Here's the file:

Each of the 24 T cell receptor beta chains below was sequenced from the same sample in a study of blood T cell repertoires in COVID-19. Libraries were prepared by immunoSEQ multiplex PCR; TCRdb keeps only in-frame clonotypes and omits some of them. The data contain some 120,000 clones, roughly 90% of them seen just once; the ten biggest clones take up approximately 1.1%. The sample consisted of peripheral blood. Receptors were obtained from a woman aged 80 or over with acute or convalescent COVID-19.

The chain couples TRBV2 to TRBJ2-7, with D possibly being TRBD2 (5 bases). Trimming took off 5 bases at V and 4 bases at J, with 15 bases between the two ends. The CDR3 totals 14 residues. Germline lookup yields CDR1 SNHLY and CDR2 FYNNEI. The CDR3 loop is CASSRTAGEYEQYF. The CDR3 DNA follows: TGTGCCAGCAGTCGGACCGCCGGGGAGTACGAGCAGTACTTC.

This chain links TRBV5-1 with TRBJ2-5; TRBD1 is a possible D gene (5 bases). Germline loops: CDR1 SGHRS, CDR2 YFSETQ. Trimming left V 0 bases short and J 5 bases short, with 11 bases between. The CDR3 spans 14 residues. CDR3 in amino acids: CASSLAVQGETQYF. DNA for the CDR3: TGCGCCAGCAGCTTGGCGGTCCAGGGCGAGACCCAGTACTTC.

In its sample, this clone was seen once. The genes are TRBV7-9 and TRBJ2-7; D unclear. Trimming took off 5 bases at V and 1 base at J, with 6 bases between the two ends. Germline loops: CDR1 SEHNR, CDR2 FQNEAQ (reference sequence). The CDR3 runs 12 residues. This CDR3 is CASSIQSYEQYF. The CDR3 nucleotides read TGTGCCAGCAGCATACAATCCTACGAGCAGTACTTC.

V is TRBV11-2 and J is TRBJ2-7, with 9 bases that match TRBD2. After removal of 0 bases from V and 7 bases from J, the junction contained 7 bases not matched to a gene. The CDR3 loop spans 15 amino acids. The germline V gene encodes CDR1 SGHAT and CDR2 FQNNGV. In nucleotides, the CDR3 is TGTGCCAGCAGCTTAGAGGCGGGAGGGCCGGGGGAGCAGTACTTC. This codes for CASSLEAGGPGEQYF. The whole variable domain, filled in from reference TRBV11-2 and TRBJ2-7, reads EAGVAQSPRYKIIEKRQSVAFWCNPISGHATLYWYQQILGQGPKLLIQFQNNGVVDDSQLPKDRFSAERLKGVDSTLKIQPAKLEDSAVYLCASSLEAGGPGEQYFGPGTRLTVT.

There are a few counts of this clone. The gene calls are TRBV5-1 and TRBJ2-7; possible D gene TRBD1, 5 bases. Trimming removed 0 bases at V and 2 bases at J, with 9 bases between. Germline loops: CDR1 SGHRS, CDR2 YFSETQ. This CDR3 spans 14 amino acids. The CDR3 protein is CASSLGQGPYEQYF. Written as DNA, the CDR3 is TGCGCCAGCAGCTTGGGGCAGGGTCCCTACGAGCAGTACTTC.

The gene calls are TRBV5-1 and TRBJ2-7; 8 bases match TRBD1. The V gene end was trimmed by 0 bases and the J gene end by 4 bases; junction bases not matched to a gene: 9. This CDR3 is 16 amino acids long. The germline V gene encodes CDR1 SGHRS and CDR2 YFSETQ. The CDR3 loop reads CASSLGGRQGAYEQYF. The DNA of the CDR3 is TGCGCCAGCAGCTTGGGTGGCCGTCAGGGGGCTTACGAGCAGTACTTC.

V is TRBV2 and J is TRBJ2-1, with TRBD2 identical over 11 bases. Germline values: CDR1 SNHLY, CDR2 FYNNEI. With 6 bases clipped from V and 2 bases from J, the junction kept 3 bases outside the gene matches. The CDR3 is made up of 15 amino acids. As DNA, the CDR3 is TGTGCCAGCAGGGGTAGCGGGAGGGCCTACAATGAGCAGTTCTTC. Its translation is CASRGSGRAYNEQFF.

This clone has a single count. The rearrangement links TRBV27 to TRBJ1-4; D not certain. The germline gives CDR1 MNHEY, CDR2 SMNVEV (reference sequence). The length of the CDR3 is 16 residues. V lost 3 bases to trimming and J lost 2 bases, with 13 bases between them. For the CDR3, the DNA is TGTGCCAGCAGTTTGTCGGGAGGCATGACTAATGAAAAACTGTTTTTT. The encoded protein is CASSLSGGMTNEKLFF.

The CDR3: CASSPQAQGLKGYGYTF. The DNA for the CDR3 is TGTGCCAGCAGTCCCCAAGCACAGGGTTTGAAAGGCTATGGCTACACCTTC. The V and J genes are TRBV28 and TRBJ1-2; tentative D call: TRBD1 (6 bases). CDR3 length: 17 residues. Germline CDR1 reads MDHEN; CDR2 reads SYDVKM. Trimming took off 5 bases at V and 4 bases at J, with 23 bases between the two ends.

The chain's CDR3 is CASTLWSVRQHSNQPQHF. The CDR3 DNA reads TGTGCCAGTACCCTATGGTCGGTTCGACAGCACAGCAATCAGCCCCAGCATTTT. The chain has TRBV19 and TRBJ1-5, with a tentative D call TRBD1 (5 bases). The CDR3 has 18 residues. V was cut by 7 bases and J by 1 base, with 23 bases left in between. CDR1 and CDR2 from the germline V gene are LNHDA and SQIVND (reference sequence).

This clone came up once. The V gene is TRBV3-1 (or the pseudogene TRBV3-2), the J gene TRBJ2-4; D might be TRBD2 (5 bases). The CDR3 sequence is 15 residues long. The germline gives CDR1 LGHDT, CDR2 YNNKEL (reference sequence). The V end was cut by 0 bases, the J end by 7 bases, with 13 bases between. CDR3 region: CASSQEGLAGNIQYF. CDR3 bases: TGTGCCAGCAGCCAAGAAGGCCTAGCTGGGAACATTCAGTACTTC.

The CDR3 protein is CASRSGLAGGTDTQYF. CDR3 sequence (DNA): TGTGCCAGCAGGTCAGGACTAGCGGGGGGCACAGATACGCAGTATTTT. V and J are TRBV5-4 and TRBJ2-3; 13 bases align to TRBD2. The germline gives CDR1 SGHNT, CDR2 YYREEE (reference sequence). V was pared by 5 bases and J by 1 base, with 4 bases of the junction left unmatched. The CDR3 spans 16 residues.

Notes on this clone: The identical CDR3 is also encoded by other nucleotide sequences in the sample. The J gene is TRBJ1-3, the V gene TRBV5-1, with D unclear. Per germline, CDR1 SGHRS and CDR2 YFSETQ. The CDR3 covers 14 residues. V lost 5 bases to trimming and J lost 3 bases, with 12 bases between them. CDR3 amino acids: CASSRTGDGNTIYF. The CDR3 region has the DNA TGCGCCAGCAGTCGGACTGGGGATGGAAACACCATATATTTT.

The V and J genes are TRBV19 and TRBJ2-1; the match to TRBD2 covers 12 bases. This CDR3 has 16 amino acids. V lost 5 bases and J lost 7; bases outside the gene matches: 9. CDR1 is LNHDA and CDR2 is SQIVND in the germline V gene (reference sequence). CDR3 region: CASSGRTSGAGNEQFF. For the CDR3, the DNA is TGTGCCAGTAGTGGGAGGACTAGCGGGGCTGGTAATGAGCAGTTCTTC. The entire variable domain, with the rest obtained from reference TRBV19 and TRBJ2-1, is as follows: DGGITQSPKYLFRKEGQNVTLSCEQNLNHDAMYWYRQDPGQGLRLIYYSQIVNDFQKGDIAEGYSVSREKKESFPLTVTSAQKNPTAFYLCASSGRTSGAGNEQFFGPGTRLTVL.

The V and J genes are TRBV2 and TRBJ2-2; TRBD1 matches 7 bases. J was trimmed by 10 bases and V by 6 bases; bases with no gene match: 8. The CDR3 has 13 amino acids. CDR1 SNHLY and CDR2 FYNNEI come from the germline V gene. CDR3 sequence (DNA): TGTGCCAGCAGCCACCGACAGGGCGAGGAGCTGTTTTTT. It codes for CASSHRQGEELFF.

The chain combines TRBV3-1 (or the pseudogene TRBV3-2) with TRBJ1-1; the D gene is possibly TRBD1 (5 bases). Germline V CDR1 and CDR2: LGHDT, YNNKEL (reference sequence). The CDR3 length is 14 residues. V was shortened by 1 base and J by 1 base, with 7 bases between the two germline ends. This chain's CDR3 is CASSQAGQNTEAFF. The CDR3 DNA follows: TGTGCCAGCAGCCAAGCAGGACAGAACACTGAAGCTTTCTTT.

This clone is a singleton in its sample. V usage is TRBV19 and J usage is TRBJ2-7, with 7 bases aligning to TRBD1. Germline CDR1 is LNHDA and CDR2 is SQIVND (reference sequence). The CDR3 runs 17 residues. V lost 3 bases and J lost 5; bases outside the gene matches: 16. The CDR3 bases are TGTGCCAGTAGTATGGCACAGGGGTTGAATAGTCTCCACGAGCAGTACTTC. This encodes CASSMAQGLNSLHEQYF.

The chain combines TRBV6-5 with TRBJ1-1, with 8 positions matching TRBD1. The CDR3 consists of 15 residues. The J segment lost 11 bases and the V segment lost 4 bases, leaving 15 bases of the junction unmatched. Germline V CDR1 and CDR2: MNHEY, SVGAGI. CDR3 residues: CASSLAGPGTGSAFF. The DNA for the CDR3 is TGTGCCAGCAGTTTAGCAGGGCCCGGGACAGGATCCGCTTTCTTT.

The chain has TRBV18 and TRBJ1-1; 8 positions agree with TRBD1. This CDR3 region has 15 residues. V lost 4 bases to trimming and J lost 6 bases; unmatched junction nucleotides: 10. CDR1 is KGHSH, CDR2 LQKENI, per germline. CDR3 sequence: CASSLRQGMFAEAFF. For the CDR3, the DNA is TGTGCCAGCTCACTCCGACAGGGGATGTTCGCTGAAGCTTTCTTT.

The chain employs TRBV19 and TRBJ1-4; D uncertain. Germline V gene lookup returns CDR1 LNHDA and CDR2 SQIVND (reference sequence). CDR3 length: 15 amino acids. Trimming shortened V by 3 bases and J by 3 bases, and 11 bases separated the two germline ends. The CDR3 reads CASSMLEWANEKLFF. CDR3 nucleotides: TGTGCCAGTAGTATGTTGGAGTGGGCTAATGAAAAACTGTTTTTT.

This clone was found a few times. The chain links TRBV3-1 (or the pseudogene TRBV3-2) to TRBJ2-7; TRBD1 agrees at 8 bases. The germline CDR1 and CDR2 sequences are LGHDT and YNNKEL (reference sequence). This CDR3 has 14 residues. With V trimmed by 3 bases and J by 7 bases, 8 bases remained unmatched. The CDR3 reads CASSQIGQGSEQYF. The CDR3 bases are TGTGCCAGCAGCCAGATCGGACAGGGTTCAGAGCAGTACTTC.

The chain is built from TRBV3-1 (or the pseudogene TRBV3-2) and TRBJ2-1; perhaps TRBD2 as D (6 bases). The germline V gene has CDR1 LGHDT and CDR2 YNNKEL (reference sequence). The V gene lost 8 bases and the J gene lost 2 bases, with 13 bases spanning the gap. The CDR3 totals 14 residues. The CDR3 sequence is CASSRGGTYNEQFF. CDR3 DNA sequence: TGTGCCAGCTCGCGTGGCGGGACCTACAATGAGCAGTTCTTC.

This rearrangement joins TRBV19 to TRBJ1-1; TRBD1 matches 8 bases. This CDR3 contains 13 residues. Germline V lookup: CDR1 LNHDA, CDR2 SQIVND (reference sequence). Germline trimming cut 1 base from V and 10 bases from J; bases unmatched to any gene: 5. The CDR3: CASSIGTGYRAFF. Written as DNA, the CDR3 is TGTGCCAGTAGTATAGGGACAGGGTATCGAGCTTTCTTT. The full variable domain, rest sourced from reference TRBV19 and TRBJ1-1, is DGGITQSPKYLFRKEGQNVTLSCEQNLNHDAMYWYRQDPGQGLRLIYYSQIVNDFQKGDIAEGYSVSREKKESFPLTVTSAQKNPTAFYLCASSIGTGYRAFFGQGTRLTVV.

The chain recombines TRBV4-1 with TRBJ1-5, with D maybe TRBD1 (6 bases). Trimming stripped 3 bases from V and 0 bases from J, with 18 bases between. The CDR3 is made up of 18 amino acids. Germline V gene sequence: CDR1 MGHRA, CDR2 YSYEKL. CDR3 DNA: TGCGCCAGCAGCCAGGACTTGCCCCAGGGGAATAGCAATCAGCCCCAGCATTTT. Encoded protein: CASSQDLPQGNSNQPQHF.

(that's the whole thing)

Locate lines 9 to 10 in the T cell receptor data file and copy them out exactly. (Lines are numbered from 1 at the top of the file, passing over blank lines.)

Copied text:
This clone has a single count. The rearrangement links TRBV27 to TRBJ1-4; D not certain. The germline gives CDR1 MNHEY, CDR2 SMNVEV (reference sequence). The length of the CDR3 is 16 residues. V lost 3 bases to trimming and J lost 2 bases, with 13 bases between them. For the CDR3, the DNA is TGTGCCAGCAGTTTGTCGGGAGGCATGACTAATGAAAAACTGTTTTTT. The encoded protein is CASSLSGGMTNEKLFF.

The CDR3: CASSPQAQGLKGYGYTF. The DNA for the CDR3 is TGTGCCAGCAGTCCCCAAGCACAGGGTTTGAAAGGCTATGGCTACACCTTC. The V and J genes are TRBV28 and TRBJ1-2; tentative D call: TRBD1 (6 bases). CDR3 length: 17 residues. Germline CDR1 reads MDHEN; CDR2 reads SYDVKM. Trimming took off 5 bases at V and 4 bases at J, with 23 bases between the two ends.